Full vs. Mini Jersey Cattle

| Kelsey | | 5 Comments

Mini Jersey cattle are a great investment. Homesteaders interested in buying a dairy milk cow should consider this breed. Jersey cattle are a convenient source of raw milk. You can drink their milk or turn it into other delicious milk products like cheese, ice cream, and yogurt. There are two sizing options available: standard and miniature. Standard and mini-Jersey cattle have advantages and disadvantages. Let’s look at the differences and similarities between the two to help you make the right choice.

What is a mini-Jersey cow?

Mini Jersey cattle are exactly what their name implies: smaller versions of the standard size cow. The miniature classification is purely about their size. Mini-Jersey cattle do not have tiny heads and legs mounted to large torsos. If you see a Jersey fitting that description, it technically is a dwarf, not a mini. Dwarfism in Jersey cattle is a genetic defect of the D2 gene.

People may confuse mini-Jerseys as a watered-down version of the original, which is patently untrue. Mini-Jerseys are the true “original” Jersey cows, according to the American Miniature Jersey Association and Registry. The commercialization of milk made the larger size necessary. Most homesteaders do not need mass quantities of raw milk each day to meet their needs. Minis are the perfect size for this situation.

Homesteaders who may want mini-Jerseys for breeding do not have to worry about purity. Mini Jersey cattle have all the same DNA as the original Jersey breed. They pass breed-based representation (BBR) purity tests.

Mini-Jersey cattle produce milk without requiring a large homestead because of their compact size.

Mini Jersey cattle size

Mini Jersey cattle come in different sizes, with true miniatures reaching up to 42 inches. Larger, mid-miniatures are a few inches taller, standing between 42 and 46 inches. Standard Jersey cattle measure stand around 62 inches tall. Microminiature Jerseys are under 36 inches.

Mini-Jerseys are not just short in stature. A standard size Jersey cow weighs between 800 and 1200 pounds. Mini-Jerseys are half that size, coming in between 500 and 800 pounds, making them much easier to handle. Jersey cows are an excellent choice for small farms and homesteads. Miniature Jerseys deliver all the cuteness factors of their larger counterparts and produce just as much milk (we will get to this in more detail in a bit).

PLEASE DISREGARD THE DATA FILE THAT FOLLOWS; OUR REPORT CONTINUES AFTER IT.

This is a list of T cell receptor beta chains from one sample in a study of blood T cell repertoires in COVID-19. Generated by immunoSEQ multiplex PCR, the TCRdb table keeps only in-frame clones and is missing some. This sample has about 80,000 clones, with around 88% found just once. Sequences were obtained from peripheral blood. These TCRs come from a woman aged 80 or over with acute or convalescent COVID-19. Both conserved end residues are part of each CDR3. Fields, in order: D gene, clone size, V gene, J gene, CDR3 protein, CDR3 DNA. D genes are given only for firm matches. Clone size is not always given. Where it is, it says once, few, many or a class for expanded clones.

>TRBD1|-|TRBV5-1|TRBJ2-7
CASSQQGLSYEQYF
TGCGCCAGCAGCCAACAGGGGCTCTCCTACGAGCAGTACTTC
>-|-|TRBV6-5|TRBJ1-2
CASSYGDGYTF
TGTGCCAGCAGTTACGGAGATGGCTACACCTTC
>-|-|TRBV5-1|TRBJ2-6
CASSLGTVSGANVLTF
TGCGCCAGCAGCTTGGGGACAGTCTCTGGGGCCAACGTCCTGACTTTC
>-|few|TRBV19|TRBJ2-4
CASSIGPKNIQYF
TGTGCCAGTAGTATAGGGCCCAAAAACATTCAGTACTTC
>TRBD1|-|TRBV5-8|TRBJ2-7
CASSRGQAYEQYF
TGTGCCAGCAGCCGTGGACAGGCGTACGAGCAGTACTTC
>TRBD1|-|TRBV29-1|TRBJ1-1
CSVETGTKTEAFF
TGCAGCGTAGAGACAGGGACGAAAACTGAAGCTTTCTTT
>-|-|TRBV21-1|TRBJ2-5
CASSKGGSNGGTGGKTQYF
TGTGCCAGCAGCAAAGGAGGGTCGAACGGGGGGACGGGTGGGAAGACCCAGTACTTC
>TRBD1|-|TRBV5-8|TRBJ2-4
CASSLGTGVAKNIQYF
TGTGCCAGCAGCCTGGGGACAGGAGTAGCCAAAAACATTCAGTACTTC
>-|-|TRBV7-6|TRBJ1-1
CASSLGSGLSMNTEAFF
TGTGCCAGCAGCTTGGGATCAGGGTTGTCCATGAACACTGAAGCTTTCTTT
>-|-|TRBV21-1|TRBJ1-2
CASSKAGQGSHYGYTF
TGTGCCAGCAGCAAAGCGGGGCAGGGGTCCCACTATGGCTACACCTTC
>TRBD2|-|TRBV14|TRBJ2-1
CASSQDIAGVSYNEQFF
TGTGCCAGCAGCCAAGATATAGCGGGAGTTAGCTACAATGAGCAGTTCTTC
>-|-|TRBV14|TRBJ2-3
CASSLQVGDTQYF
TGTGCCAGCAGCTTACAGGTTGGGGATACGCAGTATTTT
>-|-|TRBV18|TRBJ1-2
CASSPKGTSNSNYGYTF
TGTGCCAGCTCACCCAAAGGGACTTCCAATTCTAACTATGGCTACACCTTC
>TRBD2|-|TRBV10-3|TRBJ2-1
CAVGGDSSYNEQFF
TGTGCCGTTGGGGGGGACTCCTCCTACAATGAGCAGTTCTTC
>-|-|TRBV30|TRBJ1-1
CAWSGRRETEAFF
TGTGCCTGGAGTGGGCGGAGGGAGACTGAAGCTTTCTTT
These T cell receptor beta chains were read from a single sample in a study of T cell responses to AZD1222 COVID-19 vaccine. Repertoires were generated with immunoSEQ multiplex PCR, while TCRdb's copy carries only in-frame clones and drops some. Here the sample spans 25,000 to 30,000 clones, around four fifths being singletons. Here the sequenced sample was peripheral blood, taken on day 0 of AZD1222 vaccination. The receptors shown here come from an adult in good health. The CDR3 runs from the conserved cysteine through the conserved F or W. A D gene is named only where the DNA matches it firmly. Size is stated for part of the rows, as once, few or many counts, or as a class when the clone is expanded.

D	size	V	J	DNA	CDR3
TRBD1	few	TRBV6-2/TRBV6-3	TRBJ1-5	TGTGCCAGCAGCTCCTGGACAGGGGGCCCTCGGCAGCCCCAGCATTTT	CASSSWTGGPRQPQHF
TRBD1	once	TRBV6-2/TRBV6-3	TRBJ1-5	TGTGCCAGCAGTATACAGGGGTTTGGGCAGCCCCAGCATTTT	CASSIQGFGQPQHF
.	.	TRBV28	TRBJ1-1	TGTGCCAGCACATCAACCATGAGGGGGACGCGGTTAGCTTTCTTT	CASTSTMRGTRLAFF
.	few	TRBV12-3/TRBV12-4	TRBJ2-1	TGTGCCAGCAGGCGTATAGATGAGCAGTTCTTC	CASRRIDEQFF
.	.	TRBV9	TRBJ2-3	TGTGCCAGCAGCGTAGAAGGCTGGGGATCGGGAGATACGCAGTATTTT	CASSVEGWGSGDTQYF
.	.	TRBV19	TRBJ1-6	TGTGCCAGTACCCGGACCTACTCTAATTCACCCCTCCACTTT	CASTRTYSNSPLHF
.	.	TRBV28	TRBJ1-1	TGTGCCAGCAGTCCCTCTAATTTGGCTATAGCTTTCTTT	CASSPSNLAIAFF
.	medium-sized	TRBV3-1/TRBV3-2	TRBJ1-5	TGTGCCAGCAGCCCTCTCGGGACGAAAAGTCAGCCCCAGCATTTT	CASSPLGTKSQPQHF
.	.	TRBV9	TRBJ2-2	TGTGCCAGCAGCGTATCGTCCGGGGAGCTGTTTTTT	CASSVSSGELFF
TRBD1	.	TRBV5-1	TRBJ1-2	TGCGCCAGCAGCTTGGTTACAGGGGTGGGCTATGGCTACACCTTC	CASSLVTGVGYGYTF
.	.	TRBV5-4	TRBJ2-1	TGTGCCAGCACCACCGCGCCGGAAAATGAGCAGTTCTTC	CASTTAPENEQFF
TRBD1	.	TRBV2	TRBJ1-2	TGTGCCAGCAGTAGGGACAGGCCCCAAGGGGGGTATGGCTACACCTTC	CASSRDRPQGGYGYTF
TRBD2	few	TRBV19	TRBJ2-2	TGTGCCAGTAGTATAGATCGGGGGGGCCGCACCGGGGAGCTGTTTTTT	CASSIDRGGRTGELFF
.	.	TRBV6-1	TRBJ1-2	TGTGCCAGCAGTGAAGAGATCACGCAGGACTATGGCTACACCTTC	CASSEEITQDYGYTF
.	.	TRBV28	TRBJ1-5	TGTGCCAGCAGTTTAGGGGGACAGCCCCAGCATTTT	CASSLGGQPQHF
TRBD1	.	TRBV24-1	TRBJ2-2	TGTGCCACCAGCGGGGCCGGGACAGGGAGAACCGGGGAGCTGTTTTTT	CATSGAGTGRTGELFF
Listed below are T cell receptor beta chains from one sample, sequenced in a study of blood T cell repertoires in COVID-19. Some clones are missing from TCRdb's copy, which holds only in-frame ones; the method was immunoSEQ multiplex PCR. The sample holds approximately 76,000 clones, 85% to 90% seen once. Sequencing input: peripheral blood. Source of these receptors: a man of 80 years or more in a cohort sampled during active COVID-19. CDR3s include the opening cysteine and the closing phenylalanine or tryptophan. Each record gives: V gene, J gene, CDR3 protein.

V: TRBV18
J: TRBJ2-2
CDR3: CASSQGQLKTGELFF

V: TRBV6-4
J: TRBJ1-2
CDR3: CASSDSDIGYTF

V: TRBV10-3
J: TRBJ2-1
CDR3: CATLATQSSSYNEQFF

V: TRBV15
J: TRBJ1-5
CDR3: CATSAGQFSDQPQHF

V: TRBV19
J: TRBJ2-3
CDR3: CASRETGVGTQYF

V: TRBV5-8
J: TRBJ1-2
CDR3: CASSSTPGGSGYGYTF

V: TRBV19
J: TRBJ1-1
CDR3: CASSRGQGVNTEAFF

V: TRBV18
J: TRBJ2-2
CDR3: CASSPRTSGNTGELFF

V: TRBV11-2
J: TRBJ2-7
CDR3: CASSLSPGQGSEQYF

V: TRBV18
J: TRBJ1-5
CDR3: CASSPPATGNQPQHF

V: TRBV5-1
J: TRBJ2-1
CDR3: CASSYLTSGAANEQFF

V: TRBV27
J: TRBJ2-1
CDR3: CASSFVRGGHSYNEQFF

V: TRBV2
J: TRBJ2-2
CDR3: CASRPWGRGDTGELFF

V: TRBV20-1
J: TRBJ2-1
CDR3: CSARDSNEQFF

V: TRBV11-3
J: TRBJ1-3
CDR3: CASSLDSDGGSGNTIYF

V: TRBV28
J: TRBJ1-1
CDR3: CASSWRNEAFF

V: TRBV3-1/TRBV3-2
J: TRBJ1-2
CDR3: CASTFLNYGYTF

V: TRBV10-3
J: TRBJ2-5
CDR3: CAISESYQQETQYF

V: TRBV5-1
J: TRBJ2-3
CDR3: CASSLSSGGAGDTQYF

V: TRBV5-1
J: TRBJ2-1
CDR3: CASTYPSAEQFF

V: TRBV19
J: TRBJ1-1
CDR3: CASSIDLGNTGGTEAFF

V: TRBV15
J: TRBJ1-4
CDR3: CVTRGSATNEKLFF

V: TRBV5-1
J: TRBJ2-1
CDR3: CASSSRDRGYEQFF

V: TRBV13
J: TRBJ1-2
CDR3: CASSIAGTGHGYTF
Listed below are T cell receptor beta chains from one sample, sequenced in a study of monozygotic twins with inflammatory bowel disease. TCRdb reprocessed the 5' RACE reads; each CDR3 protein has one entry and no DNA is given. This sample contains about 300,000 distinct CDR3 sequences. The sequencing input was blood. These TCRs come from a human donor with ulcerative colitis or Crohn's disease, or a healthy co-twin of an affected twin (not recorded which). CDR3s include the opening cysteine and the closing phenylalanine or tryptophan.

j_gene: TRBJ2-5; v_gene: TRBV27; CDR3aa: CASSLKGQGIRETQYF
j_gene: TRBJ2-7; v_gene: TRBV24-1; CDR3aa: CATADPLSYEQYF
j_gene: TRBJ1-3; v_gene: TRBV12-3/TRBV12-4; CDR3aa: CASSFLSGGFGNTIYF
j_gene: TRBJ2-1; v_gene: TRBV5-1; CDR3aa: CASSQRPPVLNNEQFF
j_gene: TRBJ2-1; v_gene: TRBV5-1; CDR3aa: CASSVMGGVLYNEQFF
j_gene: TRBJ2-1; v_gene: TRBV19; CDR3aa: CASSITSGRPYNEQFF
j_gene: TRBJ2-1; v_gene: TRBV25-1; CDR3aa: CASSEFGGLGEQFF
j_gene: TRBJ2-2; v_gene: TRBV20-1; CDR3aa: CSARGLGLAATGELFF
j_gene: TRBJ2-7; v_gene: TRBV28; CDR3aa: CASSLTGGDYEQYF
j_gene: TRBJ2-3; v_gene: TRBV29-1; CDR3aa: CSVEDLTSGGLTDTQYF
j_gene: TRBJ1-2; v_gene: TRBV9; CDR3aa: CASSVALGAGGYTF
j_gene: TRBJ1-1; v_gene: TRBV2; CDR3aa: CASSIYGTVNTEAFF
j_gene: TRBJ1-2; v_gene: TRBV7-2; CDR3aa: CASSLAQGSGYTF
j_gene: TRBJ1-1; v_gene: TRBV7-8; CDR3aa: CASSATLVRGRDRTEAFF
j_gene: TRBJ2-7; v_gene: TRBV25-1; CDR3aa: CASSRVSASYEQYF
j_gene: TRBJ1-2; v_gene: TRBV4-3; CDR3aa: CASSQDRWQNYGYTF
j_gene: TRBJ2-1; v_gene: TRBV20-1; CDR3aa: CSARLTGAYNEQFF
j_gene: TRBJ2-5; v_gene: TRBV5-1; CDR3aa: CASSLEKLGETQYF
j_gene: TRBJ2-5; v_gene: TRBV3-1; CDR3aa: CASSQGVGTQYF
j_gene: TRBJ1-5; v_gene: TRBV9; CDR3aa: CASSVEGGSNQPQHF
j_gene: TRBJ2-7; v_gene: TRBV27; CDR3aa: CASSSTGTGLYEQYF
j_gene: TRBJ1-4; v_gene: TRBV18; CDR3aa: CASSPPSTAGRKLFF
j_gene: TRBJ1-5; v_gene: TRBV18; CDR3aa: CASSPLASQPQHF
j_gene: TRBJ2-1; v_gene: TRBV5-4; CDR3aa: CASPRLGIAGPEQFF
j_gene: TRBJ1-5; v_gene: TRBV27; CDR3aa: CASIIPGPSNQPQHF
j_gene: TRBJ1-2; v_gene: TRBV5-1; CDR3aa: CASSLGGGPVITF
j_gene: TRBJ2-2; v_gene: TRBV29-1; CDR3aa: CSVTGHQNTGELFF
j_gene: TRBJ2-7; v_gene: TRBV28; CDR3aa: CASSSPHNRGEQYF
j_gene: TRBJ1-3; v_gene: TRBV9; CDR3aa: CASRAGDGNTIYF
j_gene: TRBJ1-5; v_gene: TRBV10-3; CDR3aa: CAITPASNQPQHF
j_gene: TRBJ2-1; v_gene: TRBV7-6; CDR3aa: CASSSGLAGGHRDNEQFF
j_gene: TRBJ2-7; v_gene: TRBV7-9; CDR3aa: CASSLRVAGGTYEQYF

Mini Jersey cattle milk production

Here is one of the best things about mini-Jersey cattle (except for the fact that they are seriously cute). These amazing dairy cows can produce just the right amount of high-quality raw milk to satisfy small families each day. Mini Jerseys yield between 2 and 4 gallons of raw milk daily compared with the 5 to 6 gallons from a standard size Jersey.

Raw Jersey milk is nutrient-dense, which is one of the many benefits of consuming a living food source. Vitamin K2 is a building block for the other proteins responsible for clotting blood and building healthy bone. You can find it in raw Jersey milk. Like their larger counterparts, most mini-Jerseys produce A2 milk, which is excellent news for people with dairy allergies. The A1 beta-casein causes most dairy allergies. It is dominant in most dairy cows.

Different sizes, same time investment

Mini-Jerseys may be cute and make great family pets. Smaller sizing does not equal less effort from the miniature cow owner. It takes just as much time to care for a miniature Jersey as it does for a standard size cow. Dairy cows must be on a schedule for feeding and milking every day.

How much do mini-Jersey cattle eat?

A good rule of thumb for feeding any sized dairy cattle is 2 to 2.5 pounds of hay for every 100 pounds of body weight. Homesteaders who let their Jersey cattle graze can save on the amount of hay their cattle eat each day. Supplementing with a high-protein dairy ration is important for milk production.

Do not forget to provide your mini-Jersey with a freshwater source. We advise against providing water that has been through a water softening unit. The salt used by water softeners can negatively impact a dairy cow’s milk production. You can expect your mini to consume about 25 gallons of water a day.

Why you should go tiny

Going tiny with mini-Jersey cattle is a good way to try your hand at owning a dairy cow. Miniature Jerseys come with all the same attractive features and benefits as standard size versions in a much smaller package. They fit perfectly on smaller-sized properties and can be less intimidating to first-time dairy cow owners.

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Hi there! I’m Kelsey! I am a wife, a mother and homesteader. I’m also a Certified Natural Health Practitioner so health is very important to me. I love to help people with their health journey. A HUGE part of that process is through high quality milk. I am a massive proponent of rich, high quality milk from Jersey Cows.

Comments (5)

    • Hi John! I would start reaching out to local farmers and see if they know of anyone who is selling or wanting to re-home their Jersey. Also, you can look in the local ads to see if anyone is selling them. There is also a group on facebook that lists Jersey’s for sale based on location.

  • I would like to buy a few mini’s but getting pure breeds are off the chain when it comes to prices, if I get cross breed will I be able to breed them back and get calves that’ll be pure bloods , seeing that I breed back to full blood bull ?

    • HI Jay! So sorry for the late reply.

      If you cross breed, you’ll always have genetics that show up down the line that are not full Jersey. If you’re ok with that then by all means! My brother in law once had a Black Jersey who, 2 generations back, had a black angus bred into the line. His cow was like 1/16 Angus and the rest pure Jersey, but was completely black.

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